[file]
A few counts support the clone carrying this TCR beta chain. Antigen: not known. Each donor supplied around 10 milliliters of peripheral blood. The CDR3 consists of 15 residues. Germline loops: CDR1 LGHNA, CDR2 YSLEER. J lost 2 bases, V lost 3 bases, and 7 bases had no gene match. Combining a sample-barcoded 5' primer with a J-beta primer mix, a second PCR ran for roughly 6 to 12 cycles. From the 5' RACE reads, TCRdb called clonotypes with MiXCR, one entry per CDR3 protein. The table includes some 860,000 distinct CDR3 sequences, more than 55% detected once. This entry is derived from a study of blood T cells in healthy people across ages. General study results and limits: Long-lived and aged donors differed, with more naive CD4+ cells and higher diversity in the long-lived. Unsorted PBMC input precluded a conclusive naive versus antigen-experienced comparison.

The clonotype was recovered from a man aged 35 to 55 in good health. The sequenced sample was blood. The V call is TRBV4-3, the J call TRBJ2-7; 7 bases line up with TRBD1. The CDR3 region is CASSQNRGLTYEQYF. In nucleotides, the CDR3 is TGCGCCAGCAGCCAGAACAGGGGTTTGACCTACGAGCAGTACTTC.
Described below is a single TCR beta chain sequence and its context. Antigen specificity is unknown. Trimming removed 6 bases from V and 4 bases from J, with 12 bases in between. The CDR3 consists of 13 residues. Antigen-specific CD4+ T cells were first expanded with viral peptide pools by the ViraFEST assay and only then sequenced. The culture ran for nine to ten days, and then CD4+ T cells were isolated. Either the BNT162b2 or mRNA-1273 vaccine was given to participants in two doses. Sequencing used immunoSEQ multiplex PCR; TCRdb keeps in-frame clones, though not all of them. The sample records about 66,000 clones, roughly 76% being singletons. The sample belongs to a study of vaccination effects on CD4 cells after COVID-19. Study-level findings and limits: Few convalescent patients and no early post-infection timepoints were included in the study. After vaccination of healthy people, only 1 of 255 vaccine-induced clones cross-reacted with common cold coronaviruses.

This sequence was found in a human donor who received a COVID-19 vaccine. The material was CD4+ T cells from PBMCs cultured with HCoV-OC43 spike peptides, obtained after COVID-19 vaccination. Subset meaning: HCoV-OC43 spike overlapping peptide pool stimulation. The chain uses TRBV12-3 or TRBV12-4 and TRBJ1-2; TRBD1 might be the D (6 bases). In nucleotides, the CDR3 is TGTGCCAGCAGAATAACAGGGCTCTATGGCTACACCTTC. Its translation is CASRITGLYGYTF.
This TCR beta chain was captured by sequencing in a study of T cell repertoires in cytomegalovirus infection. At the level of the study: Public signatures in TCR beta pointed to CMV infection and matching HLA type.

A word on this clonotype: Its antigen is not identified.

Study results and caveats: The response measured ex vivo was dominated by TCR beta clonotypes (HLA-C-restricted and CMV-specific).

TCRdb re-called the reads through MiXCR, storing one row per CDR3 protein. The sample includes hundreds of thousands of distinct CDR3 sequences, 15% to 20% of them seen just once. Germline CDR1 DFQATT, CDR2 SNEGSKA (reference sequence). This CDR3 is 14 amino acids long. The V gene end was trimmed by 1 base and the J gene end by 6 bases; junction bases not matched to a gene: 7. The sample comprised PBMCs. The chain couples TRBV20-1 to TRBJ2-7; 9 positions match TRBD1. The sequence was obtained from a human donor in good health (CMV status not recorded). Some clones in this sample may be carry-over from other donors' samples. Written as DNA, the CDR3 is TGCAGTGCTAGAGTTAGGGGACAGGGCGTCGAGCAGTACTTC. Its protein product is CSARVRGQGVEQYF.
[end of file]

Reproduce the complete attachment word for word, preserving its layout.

A few counts support the clone carrying this TCR beta chain. Antigen: not known. Each donor supplied around 10 milliliters of peripheral blood. The CDR3 consists of 15 residues. Germline loops: CDR1 LGHNA, CDR2 YSLEER. J lost 2 bases, V lost 3 bases, and 7 bases had no gene match. Combining a sample-barcoded 5' primer with a J-beta primer mix, a second PCR ran for roughly 6 to 12 cycles. From the 5' RACE reads, TCRdb called clonotypes with MiXCR, one entry per CDR3 protein. The table includes some 860,000 distinct CDR3 sequences, more than 55% detected once. This entry is derived from a study of blood T cells in healthy people across ages. General study results and limits: Long-lived and aged donors differed, with more naive CD4+ cells and higher diversity in the long-lived. Unsorted PBMC input precluded a conclusive naive versus antigen-experienced comparison.

The clonotype was recovered from a man aged 35 to 55 in good health. The sequenced sample was blood. The V call is TRBV4-3, the J call TRBJ2-7; 7 bases line up with TRBD1. The CDR3 region is CASSQNRGLTYEQYF. In nucleotides, the CDR3 is TGCGCCAGCAGCCAGAACAGGGGTTTGACCTACGAGCAGTACTTC.
Described below is a single TCR beta chain sequence and its context. Antigen specificity is unknown. Trimming removed 6 bases from V and 4 bases from J, with 12 bases in between. The CDR3 consists of 13 residues. Antigen-specific CD4+ T cells were first expanded with viral peptide pools by the ViraFEST assay and only then sequenced. The culture ran for nine to ten days, and then CD4+ T cells were isolated. Either the BNT162b2 or mRNA-1273 vaccine was given to participants in two doses. Sequencing used immunoSEQ multiplex PCR; TCRdb keeps in-frame clones, though not all of them. The sample records about 66,000 clones, roughly 76% being singletons. The sample belongs to a study of vaccination effects on CD4 cells after COVID-19. Study-level findings and limits: Few convalescent patients and no early post-infection timepoints were included in the study. After vaccination of healthy people, only 1 of 255 vaccine-induced clones cross-reacted with common cold coronaviruses.

This sequence was found in a human donor who received a COVID-19 vaccine. The material was CD4+ T cells from PBMCs cultured with HCoV-OC43 spike peptides, obtained after COVID-19 vaccination. Subset meaning: HCoV-OC43 spike overlapping peptide pool stimulation. The chain uses TRBV12-3 or TRBV12-4 and TRBJ1-2; TRBD1 might be the D (6 bases). In nucleotides, the CDR3 is TGTGCCAGCAGAATAACAGGGCTCTATGGCTACACCTTC. Its translation is CASRITGLYGYTF.
This TCR beta chain was captured by sequencing in a study of T cell repertoires in cytomegalovirus infection. At the level of the study: Public signatures in TCR beta pointed to CMV infection and matching HLA type.

A word on this clonotype: Its antigen is not identified.

Study results and caveats: The response measured ex vivo was dominated by TCR beta clonotypes (HLA-C-restricted and CMV-specific).

TCRdb re-called the reads through MiXCR, storing one row per CDR3 protein. The sample includes hundreds of thousands of distinct CDR3 sequences, 15% to 20% of them seen just once. Germline CDR1 DFQATT, CDR2 SNEGSKA (reference sequence). This CDR3 is 14 amino acids long. The V gene end was trimmed by 1 base and the J gene end by 6 bases; junction bases not matched to a gene: 7. The sample comprised PBMCs. The chain couples TRBV20-1 to TRBJ2-7; 9 positions match TRBD1. The sequence was obtained from a human donor in good health (CMV status not recorded). Some clones in this sample may be carry-over from other donors' samples. Written as DNA, the CDR3 is TGCAGTGCTAGAGTTAGGGGACAGGGCGTCGAGCAGTACTTC. Its protein product is CSARVRGQGVEQYF.